Did you now that the Boston Red Sox, though through no fault of their own, are at least partly responsible for one of the longest running controversies in the history of the National Football League?
This is, as they say, the story behind the story.
In 1933, a new entry in the NFL began playing its home games at Boston’s Braves Field. It took the name of its landlord and played that season as the Boston Braves. Using the name of a city’s more established baseball team was not uncommon in the NFL in those days; thus there were the New York Giants and the St. Louis Cardinals. Other teams chose names that were related to their city’s baseball teams, such as the Chicago Bears (Cubs) and the Detroit Lions (Tigers).
But after that first season in Braves Field, the landlord raised the rent, so owner George Preston Marshall moved the team a mile or so up the road to Fenway Park, home of the Red Sox. Now he no longer wished to identified with the Braves but with his new landlord, the Red Sox. But another complication arose. The team’s football uniforms featured a patch of an Indian chief like the patch the baseball Braves wore on their uniforms. (Google a picture of Babe Ruth during his final season with the Braves and you’ll get a good look at it on his left sleeve.) Marshall was not about to invest in new uniforms after only one season of use. NFL teams of eight decades ago were hand-to-mouth operations, more on a par with minor league baseball teams. College football ruled the pigskin universe back then. The quandary facing Marshall was to find a name which somehow related to the Red Sox, but also included Indians in its meaning.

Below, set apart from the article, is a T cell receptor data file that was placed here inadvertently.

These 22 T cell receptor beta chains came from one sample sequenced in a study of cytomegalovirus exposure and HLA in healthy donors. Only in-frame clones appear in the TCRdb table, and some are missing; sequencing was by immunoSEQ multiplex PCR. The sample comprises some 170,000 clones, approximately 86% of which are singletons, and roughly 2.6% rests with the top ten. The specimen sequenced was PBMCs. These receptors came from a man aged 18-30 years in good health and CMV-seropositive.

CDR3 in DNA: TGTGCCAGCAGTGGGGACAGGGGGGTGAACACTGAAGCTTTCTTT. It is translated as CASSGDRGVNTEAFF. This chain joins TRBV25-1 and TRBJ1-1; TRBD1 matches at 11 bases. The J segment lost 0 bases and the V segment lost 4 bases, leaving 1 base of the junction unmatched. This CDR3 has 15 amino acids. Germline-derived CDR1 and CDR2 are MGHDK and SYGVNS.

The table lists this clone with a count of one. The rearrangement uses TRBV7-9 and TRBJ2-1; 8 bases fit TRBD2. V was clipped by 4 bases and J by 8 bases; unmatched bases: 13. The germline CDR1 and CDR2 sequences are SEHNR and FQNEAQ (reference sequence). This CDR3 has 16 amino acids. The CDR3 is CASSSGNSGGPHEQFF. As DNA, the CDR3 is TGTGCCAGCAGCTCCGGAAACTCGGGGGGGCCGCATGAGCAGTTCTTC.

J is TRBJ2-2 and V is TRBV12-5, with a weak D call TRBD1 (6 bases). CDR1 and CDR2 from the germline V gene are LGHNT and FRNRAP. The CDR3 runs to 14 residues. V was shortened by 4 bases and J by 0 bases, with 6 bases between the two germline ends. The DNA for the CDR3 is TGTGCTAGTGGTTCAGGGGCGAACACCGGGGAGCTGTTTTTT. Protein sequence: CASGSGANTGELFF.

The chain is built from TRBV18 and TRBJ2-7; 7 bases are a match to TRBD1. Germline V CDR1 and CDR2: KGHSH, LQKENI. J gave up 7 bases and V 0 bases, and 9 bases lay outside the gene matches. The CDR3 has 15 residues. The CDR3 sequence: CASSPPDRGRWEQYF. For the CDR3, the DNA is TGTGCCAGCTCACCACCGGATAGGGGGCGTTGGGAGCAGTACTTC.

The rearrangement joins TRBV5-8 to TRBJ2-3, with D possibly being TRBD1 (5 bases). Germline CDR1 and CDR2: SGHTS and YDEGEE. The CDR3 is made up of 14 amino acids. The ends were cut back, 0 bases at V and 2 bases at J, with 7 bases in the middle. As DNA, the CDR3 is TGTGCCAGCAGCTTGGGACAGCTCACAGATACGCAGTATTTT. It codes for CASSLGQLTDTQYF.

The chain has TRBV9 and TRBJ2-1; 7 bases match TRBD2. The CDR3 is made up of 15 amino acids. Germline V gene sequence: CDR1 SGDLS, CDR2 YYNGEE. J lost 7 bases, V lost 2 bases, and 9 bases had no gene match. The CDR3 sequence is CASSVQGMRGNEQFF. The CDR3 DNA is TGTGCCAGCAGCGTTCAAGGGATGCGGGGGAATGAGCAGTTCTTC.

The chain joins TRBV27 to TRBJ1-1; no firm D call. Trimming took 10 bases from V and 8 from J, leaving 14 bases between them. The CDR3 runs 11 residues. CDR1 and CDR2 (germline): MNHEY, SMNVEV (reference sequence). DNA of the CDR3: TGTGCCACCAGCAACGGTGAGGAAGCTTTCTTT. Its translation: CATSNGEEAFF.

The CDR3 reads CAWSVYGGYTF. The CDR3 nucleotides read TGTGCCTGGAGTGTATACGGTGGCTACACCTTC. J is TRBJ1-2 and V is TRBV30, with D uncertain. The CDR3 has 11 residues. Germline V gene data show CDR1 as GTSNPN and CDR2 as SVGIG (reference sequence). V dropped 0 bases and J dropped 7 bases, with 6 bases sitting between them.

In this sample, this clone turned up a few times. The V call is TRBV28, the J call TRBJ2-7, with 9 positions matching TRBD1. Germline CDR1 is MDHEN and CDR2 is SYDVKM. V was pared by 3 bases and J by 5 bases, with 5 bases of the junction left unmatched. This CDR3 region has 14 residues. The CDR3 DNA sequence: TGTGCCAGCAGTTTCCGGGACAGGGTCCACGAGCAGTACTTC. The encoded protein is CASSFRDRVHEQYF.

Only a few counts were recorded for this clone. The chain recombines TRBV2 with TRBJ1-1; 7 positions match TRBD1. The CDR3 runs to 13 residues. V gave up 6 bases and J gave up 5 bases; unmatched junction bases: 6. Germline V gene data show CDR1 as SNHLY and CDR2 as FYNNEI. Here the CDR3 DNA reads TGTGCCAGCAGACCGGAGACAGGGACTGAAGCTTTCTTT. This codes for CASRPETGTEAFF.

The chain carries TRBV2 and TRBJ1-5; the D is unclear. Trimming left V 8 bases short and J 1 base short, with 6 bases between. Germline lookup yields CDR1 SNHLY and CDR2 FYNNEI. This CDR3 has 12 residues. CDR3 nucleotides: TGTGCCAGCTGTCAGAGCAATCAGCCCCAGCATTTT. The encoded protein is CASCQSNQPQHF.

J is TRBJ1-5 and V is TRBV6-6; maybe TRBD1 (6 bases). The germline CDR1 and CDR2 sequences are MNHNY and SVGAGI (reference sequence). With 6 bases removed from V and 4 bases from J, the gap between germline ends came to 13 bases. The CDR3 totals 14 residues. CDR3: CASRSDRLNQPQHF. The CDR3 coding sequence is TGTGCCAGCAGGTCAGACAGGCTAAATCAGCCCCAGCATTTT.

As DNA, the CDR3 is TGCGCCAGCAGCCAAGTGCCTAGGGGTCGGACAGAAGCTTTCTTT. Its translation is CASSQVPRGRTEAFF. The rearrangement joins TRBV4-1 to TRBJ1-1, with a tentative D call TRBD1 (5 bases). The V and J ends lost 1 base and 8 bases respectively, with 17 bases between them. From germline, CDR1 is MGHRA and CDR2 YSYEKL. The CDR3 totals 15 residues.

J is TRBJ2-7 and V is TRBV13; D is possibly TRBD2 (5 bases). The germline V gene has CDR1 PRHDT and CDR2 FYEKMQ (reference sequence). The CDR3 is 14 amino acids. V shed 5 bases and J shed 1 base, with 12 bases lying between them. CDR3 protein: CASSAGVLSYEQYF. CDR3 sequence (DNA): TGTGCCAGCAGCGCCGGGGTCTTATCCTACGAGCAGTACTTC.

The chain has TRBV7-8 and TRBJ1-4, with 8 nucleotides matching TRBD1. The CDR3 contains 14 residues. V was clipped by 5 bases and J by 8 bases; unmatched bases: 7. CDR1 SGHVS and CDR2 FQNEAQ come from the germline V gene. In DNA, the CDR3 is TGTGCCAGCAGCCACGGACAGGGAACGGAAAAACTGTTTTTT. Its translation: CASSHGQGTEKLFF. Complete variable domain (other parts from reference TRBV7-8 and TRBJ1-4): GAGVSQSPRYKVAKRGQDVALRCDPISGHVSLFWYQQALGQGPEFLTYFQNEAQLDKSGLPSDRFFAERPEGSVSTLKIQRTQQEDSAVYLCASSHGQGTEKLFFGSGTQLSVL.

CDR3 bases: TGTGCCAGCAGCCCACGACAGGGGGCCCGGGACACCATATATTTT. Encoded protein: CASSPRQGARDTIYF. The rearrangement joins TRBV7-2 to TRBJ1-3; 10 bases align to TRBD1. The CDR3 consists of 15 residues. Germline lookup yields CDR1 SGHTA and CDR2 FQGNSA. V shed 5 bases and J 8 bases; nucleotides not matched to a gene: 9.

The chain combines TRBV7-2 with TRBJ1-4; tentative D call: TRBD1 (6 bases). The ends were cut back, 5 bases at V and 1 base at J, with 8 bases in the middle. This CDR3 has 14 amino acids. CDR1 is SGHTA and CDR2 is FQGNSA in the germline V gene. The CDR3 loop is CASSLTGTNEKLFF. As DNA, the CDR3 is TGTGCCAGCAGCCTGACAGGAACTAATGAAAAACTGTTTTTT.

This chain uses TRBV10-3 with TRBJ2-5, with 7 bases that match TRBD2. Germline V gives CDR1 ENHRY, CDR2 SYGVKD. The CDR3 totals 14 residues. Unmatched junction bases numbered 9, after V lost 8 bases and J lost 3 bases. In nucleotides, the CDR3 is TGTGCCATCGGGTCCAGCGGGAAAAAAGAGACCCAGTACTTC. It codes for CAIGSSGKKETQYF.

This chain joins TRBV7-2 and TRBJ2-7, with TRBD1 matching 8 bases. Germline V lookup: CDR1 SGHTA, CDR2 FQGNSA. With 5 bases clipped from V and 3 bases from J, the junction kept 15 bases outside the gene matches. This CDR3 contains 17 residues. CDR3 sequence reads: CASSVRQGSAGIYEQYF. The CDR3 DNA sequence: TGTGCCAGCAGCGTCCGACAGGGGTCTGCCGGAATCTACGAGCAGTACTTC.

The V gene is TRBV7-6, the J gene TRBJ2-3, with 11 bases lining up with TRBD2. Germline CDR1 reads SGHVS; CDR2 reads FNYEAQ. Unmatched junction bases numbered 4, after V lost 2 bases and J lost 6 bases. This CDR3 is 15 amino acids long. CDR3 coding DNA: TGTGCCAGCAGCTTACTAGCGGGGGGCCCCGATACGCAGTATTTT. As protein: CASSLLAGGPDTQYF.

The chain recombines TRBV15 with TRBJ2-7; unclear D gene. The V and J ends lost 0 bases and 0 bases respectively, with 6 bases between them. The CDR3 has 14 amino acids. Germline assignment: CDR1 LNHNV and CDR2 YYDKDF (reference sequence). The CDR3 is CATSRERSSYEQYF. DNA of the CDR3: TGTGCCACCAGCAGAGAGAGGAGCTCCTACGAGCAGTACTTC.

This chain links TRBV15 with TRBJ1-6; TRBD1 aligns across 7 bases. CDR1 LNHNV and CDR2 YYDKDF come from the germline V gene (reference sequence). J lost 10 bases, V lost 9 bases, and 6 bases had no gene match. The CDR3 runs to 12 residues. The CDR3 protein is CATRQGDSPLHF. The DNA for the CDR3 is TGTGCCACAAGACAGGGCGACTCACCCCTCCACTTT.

Let’s see, Red Sox….RedSKINS! Of course! Problem solved.
No one bothered to ask if it was all right with Native Americans if the team took a name commonly used to disparage them. This was not an age of great sensitivity toward minority groups. After all, the biggest movie star of color during the thirties was Stepin Fechit (real name, Lincoln Perry) who appeared in thirty movies during the decade, always playing the same character, a slow talking, slow moving servant, and who, during his vaudeville days, billed himself as “the laziest man in the world”. Talk about demeaning, racist stereotypes.
When the team’s new name, the Boston Redskins, was announced, there was not a whiff of controversy. But now still another, more pressing, problem came up; nobody went to see them play. Crowds, if you can call them that, of five thousand or less were not uncommon at home games. After three fruitless years, Marshall gave up the ghost and relocated the team to the nation’s Capitol before the 1937 season—and so it was that the Washington Redskins came into being. They were an immediate hit in D.C., due mostly to the arrival of a sensational rookie quarterback from Texas Christian University named Sammy Baugh. Slingin’ Sammy Baugh was the NFL’s first superstar quarterback, as offenses began to morph from three yards and a cloud of dust to aerial attacks.
When, in the fifties, people were becoming more attuned to civil rights matters (the movie business had dried up for Stepin Fechit) the team’s name became a secondary issue because its owner, George Preston Marshall, refused to even integrate it, much less change the name. It was not until 1962, when the Kennedy administration threatened to cancel the lease on the federally owned stadium, in which they played that the Redskins signed their first black player. But the name remained, and remains, the same, though it’s a source of great discomfort to many, including players.
And it all traces back to the Boston Red Sox, but don’t blame them. Blame George Preston Marshall.